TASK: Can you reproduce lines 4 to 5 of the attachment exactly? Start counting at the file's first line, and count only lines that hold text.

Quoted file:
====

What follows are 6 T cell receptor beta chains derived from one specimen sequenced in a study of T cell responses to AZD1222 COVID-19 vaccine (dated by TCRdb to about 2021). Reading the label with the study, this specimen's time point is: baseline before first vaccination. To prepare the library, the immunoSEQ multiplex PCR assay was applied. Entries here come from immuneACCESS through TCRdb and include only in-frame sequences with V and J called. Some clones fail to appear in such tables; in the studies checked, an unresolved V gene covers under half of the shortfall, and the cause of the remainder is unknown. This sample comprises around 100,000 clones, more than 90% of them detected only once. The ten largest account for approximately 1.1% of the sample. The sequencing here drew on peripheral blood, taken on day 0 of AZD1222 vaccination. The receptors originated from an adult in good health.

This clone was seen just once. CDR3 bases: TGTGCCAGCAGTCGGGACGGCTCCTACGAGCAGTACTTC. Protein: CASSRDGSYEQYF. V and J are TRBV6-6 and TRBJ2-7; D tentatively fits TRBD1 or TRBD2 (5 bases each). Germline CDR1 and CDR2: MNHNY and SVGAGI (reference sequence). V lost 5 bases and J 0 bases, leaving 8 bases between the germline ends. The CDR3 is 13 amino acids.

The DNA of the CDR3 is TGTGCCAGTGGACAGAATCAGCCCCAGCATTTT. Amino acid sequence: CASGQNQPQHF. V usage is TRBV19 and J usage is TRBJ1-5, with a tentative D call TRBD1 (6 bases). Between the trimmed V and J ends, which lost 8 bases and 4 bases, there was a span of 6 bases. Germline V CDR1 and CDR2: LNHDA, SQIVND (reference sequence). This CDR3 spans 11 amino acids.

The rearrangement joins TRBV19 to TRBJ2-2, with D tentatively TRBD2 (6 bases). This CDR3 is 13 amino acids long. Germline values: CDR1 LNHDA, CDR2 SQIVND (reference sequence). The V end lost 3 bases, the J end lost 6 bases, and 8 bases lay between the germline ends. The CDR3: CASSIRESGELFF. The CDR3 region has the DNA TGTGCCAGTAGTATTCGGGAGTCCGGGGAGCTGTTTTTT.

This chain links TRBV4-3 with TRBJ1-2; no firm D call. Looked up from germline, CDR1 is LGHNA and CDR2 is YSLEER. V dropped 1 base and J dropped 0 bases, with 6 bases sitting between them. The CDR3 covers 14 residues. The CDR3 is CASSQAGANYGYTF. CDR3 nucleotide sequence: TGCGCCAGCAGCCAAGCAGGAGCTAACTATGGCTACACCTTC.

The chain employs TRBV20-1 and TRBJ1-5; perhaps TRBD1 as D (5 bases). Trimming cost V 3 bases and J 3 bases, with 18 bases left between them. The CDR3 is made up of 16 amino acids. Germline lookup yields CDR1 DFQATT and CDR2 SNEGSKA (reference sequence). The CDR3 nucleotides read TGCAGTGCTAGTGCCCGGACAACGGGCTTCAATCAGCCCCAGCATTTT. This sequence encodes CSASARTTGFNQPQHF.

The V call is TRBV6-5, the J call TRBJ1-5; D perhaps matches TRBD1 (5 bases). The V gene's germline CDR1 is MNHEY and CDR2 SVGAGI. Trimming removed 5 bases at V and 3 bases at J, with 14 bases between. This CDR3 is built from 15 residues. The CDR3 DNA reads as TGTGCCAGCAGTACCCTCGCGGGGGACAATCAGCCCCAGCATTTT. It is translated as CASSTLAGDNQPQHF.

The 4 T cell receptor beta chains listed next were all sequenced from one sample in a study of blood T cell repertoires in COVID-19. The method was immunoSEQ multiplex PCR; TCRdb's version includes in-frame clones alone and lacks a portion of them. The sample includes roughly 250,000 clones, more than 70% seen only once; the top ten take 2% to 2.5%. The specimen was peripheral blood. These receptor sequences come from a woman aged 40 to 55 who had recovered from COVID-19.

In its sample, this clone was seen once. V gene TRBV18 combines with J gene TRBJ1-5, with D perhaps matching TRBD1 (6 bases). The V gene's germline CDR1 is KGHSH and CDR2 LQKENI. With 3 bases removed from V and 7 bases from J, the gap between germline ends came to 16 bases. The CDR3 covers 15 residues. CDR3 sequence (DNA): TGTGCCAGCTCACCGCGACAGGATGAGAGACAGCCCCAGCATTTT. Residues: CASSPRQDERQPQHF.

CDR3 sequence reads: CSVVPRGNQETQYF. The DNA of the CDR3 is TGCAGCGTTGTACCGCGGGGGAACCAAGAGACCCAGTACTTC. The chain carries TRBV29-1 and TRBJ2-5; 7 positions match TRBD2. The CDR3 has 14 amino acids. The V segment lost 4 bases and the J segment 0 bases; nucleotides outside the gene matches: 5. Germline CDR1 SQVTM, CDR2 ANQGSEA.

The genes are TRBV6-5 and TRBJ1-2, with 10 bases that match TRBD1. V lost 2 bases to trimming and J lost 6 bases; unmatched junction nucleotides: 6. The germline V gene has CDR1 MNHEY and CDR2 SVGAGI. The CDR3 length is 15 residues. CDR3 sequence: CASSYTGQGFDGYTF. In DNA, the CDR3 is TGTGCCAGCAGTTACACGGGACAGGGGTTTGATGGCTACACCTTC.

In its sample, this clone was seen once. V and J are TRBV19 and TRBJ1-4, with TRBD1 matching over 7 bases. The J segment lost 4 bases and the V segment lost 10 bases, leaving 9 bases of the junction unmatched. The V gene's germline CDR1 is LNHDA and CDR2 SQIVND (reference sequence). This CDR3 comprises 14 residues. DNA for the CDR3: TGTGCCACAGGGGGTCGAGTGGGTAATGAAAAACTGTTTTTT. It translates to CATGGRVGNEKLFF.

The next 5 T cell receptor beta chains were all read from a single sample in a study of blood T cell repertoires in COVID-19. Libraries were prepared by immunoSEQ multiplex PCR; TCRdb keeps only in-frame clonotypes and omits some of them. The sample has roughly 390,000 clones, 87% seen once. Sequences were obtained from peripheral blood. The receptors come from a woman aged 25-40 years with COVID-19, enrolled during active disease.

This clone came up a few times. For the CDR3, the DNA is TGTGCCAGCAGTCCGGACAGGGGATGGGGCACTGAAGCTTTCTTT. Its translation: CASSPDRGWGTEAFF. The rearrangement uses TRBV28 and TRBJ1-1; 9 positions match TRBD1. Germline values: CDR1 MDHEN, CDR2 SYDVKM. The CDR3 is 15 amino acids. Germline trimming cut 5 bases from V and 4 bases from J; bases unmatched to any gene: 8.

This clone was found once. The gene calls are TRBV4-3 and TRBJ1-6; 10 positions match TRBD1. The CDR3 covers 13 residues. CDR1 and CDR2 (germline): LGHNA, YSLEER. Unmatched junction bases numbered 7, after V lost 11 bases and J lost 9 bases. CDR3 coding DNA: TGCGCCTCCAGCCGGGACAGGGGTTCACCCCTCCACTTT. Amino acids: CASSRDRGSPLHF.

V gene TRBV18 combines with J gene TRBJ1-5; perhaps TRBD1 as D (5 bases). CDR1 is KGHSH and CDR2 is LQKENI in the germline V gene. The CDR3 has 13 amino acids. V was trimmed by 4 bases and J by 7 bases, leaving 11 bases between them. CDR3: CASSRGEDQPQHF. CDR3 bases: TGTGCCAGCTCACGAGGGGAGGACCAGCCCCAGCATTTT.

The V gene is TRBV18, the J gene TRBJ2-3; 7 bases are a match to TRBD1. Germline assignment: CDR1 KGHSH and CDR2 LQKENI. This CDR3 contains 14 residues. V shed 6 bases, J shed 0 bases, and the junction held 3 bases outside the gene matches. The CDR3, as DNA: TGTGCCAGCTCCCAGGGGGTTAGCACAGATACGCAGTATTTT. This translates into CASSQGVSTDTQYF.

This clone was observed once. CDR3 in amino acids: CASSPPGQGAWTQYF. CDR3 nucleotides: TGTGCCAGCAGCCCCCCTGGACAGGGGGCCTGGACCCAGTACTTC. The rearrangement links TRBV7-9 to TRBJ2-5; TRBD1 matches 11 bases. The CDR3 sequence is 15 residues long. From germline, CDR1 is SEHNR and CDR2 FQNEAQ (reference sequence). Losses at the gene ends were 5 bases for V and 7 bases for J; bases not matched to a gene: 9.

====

The rearrangement joins TRBV19 to TRBJ2-2, with D tentatively TRBD2 (6 bases). This CDR3 is 13 amino acids long. Germline values: CDR1 LNHDA, CDR2 SQIVND (reference sequence). The V end lost 3 bases, the J end lost 6 bases, and 8 bases lay between the germline ends. The CDR3: CASSIRESGELFF. The CDR3 region has the DNA TGTGCCAGTAGTATTCGGGAGTCCGGGGAGCTGTTTTTT.

This chain links TRBV4-3 with TRBJ1-2; no firm D call. Looked up from germline, CDR1 is LGHNA and CDR2 is YSLEER. V dropped 1 base and J dropped 0 bases, with 6 bases sitting between them. The CDR3 covers 14 residues. The CDR3 is CASSQAGANYGYTF. CDR3 nucleotide sequence: TGCGCCAGCAGCCAAGCAGGAGCTAACTATGGCTACACCTTC.